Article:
Dr. Thomas Hardtmuth
There is a wave of anxiety going round the world. It is destructive and has a sickening effect on the one hand but it also provides a great learning opportunity and offers a chance for civilization to take a new step in its development. A systems-based scientific approach indicates that although pandemics require an understanding of viruses, even more important is a deeper understanding of the immune system. The one-dimensional focus on viruses, infection mechanisms and worst case scenarios, deflects attention away from the critical effects that psychological and social influences have on the human immune system.
Sebastian P. Suggate | Philipp Martzog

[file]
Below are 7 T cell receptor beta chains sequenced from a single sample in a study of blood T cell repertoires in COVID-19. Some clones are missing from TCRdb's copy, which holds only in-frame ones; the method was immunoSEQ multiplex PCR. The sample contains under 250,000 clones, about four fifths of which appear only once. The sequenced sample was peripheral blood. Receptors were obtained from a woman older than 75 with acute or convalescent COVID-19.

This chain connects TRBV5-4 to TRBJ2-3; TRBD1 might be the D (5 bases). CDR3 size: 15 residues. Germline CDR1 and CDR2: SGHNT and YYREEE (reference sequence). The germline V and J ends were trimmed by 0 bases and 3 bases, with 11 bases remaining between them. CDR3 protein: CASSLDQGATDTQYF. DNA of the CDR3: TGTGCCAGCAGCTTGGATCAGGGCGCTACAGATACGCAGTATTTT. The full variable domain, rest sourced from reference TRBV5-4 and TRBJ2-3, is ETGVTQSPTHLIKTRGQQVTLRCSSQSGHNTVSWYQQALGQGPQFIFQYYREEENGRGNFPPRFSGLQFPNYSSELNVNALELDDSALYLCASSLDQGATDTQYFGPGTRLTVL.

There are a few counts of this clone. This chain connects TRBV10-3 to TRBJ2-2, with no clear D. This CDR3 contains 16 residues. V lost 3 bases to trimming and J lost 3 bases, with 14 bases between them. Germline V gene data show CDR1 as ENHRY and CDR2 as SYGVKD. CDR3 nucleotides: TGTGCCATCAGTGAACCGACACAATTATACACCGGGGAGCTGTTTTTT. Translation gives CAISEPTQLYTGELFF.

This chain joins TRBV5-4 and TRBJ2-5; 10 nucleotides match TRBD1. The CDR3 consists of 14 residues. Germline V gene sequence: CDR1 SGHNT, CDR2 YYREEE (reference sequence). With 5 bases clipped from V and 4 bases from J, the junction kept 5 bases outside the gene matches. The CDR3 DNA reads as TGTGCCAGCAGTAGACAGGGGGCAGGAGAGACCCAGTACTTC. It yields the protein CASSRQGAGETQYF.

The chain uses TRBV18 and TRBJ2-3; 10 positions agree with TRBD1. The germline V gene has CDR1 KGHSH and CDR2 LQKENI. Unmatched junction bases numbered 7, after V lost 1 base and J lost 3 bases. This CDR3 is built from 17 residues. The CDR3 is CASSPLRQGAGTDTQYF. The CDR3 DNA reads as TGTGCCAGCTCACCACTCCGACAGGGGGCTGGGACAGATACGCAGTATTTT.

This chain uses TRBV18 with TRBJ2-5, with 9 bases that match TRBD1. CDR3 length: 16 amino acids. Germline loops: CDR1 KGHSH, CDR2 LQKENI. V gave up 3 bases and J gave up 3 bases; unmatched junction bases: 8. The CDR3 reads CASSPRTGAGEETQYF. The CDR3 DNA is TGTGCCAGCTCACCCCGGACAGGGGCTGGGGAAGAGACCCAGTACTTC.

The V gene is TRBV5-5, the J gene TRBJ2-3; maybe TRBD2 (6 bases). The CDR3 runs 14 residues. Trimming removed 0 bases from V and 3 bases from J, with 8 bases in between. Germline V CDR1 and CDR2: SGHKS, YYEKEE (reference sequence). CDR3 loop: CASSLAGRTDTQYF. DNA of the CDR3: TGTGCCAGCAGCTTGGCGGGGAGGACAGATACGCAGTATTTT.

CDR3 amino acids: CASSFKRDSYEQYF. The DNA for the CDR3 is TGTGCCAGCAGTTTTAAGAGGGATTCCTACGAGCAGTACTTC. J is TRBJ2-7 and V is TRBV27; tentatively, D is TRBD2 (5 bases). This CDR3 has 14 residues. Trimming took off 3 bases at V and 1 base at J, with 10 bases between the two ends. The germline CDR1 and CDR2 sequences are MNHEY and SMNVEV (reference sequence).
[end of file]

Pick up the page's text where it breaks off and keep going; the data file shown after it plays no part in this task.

Mental imagery is a foundational human faculty that depends on active image construction and sensorimotor experiences. However, children now spend a significant proportion of their day engaged with screen-media, which (a) provide them with ready-made mental images, and (b) constitute a sensory narrowing whereby input is typically focused on the visual and auditory modalities. Accordingly, we test the idea that screen-time influences the development of children's mental imagery with a focus on mental image generation and inspection from the visual and haptic domains. In a longitudinal cross-lagged panel design, children (n = 266) aged between 3 and 9 years were tested at two points in time, 10 months apart. Measures of screen-time and mental imagery were employed, alongside a host of control variables including working memory, vocabulary, demographics, device ownership, and age of exposure to screen-media. Findings indicate a statistically significant path from screen-time at time 1 to mental imagery at time 2, above and beyond the influence of the control variables. These unique findings are discussed in terms of the influence of screentime on mental imagery.